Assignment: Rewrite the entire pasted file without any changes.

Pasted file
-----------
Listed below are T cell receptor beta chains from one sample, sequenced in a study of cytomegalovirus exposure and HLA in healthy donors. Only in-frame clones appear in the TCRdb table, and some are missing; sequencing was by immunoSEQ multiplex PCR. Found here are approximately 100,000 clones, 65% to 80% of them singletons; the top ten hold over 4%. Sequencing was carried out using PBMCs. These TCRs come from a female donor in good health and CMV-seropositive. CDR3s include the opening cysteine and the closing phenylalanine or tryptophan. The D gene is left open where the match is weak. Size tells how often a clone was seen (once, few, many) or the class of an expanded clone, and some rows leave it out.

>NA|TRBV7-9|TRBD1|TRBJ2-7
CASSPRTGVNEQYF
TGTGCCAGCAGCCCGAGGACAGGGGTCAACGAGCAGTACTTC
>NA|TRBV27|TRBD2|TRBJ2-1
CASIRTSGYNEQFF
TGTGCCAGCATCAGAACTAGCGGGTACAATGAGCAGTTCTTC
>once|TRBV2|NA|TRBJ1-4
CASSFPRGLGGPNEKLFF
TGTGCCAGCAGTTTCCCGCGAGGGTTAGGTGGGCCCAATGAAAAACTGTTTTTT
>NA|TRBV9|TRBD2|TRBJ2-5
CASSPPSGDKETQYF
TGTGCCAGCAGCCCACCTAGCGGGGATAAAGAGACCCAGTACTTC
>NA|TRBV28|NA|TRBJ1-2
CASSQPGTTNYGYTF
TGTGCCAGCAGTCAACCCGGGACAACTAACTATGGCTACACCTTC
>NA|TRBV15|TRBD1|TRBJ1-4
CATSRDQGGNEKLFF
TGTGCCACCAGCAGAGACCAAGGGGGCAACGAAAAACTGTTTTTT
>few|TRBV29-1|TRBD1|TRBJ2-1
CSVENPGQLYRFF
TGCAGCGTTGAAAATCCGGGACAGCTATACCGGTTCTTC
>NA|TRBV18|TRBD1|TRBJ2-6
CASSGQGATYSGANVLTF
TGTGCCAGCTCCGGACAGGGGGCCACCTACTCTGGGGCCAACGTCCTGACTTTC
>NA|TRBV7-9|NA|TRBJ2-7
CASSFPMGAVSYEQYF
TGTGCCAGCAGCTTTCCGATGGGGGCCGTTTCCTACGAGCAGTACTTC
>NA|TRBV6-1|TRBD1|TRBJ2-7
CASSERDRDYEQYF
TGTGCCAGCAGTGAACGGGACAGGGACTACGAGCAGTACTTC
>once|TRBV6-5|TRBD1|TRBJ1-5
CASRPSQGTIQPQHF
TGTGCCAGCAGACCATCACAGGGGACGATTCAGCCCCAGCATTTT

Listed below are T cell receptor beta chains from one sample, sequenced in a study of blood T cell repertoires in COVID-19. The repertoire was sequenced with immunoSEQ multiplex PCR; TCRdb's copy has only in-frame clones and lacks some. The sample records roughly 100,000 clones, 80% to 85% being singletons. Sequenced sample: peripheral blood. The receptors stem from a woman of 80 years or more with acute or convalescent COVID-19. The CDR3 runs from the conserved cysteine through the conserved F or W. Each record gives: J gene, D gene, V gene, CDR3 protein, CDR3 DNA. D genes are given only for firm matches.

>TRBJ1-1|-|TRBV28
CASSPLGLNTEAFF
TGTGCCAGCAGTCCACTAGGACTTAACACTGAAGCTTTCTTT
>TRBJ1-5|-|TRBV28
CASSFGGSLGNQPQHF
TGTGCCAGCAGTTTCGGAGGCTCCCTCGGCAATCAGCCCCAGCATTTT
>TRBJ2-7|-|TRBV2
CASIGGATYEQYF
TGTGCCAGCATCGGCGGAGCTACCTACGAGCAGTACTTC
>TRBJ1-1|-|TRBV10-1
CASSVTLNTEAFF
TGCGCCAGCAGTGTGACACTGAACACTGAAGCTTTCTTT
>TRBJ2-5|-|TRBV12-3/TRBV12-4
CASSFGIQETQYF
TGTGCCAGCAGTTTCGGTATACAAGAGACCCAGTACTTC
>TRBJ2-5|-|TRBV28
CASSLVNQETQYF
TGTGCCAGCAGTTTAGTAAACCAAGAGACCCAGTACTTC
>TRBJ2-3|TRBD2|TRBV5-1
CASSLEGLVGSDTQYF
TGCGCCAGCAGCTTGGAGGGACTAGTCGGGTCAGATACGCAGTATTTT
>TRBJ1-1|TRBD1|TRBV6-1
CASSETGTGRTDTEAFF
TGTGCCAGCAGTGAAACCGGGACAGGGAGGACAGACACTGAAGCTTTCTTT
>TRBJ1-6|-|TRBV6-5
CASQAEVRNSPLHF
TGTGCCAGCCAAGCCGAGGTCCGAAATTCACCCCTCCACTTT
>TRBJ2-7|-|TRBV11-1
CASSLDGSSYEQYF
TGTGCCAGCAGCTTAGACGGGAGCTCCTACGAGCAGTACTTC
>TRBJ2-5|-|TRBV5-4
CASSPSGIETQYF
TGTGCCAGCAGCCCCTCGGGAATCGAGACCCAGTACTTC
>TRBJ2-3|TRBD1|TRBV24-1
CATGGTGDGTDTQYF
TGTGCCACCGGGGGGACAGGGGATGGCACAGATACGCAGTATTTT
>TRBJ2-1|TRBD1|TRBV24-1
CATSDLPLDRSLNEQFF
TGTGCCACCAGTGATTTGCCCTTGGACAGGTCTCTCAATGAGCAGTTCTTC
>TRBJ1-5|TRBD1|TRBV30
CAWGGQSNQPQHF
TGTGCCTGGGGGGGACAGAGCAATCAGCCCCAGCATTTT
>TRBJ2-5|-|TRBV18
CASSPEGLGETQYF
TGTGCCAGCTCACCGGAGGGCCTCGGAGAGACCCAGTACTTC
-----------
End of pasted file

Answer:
Listed below are T cell receptor beta chains from one sample, sequenced in a study of cytomegalovirus exposure and HLA in healthy donors. Only in-frame clones appear in the TCRdb table, and some are missing; sequencing was by immunoSEQ multiplex PCR. Found here are approximately 100,000 clones, 65% to 80% of them singletons; the top ten hold over 4%. Sequencing was carried out using PBMCs. These TCRs come from a female donor in good health and CMV-seropositive. CDR3s include the opening cysteine and the closing phenylalanine or tryptophan. The D gene is left open where the match is weak. Size tells how often a clone was seen (once, few, many) or the class of an expanded clone, and some rows leave it out.

>NA|TRBV7-9|TRBD1|TRBJ2-7
CASSPRTGVNEQYF
TGTGCCAGCAGCCCGAGGACAGGGGTCAACGAGCAGTACTTC
>NA|TRBV27|TRBD2|TRBJ2-1
CASIRTSGYNEQFF
TGTGCCAGCATCAGAACTAGCGGGTACAATGAGCAGTTCTTC
>once|TRBV2|NA|TRBJ1-4
CASSFPRGLGGPNEKLFF
TGTGCCAGCAGTTTCCCGCGAGGGTTAGGTGGGCCCAATGAAAAACTGTTTTTT
>NA|TRBV9|TRBD2|TRBJ2-5
CASSPPSGDKETQYF
TGTGCCAGCAGCCCACCTAGCGGGGATAAAGAGACCCAGTACTTC
>NA|TRBV28|NA|TRBJ1-2
CASSQPGTTNYGYTF
TGTGCCAGCAGTCAACCCGGGACAACTAACTATGGCTACACCTTC
>NA|TRBV15|TRBD1|TRBJ1-4
CATSRDQGGNEKLFF
TGTGCCACCAGCAGAGACCAAGGGGGCAACGAAAAACTGTTTTTT
>few|TRBV29-1|TRBD1|TRBJ2-1
CSVENPGQLYRFF
TGCAGCGTTGAAAATCCGGGACAGCTATACCGGTTCTTC
>NA|TRBV18|TRBD1|TRBJ2-6
CASSGQGATYSGANVLTF
TGTGCCAGCTCCGGACAGGGGGCCACCTACTCTGGGGCCAACGTCCTGACTTTC
>NA|TRBV7-9|NA|TRBJ2-7
CASSFPMGAVSYEQYF
TGTGCCAGCAGCTTTCCGATGGGGGCCGTTTCCTACGAGCAGTACTTC
>NA|TRBV6-1|TRBD1|TRBJ2-7
CASSERDRDYEQYF
TGTGCCAGCAGTGAACGGGACAGGGACTACGAGCAGTACTTC
>once|TRBV6-5|TRBD1|TRBJ1-5
CASRPSQGTIQPQHF
TGTGCCAGCAGACCATCACAGGGGACGATTCAGCCCCAGCATTTT

Listed below are T cell receptor beta chains from one sample, sequenced in a study of blood T cell repertoires in COVID-19. The repertoire was sequenced with immunoSEQ multiplex PCR; TCRdb's copy has only in-frame clones and lacks some. The sample records roughly 100,000 clones, 80% to 85% being singletons. Sequenced sample: peripheral blood. The receptors stem from a woman of 80 years or more with acute or convalescent COVID-19. The CDR3 runs from the conserved cysteine through the conserved F or W. Each record gives: J gene, D gene, V gene, CDR3 protein, CDR3 DNA. D genes are given only for firm matches.

>TRBJ1-1|-|TRBV28
CASSPLGLNTEAFF
TGTGCCAGCAGTCCACTAGGACTTAACACTGAAGCTTTCTTT
>TRBJ1-5|-|TRBV28
CASSFGGSLGNQPQHF
TGTGCCAGCAGTTTCGGAGGCTCCCTCGGCAATCAGCCCCAGCATTTT
>TRBJ2-7|-|TRBV2
CASIGGATYEQYF
TGTGCCAGCATCGGCGGAGCTACCTACGAGCAGTACTTC
>TRBJ1-1|-|TRBV10-1
CASSVTLNTEAFF
TGCGCCAGCAGTGTGACACTGAACACTGAAGCTTTCTTT
>TRBJ2-5|-|TRBV12-3/TRBV12-4
CASSFGIQETQYF
TGTGCCAGCAGTTTCGGTATACAAGAGACCCAGTACTTC
>TRBJ2-5|-|TRBV28
CASSLVNQETQYF
TGTGCCAGCAGTTTAGTAAACCAAGAGACCCAGTACTTC
>TRBJ2-3|TRBD2|TRBV5-1
CASSLEGLVGSDTQYF
TGCGCCAGCAGCTTGGAGGGACTAGTCGGGTCAGATACGCAGTATTTT
>TRBJ1-1|TRBD1|TRBV6-1
CASSETGTGRTDTEAFF
TGTGCCAGCAGTGAAACCGGGACAGGGAGGACAGACACTGAAGCTTTCTTT
>TRBJ1-6|-|TRBV6-5
CASQAEVRNSPLHF
TGTGCCAGCCAAGCCGAGGTCCGAAATTCACCCCTCCACTTT
>TRBJ2-7|-|TRBV11-1
CASSLDGSSYEQYF
TGTGCCAGCAGCTTAGACGGGAGCTCCTACGAGCAGTACTTC
>TRBJ2-5|-|TRBV5-4
CASSPSGIETQYF
TGTGCCAGCAGCCCCTCGGGAATCGAGACCCAGTACTTC
>TRBJ2-3|TRBD1|TRBV24-1
CATGGTGDGTDTQYF
TGTGCCACCGGGGGGACAGGGGATGGCACAGATACGCAGTATTTT
>TRBJ2-1|TRBD1|TRBV24-1
CATSDLPLDRSLNEQFF
TGTGCCACCAGTGATTTGCCCTTGGACAGGTCTCTCAATGAGCAGTTCTTC
>TRBJ1-5|TRBD1|TRBV30
CAWGGQSNQPQHF
TGTGCCTGGGGGGGACAGAGCAATCAGCCCCAGCATTTT
>TRBJ2-5|-|TRBV18
CASSPEGLGETQYF
TGTGCCAGCTCACCGGAGGGCCTCGGAGAGACCCAGTACTTC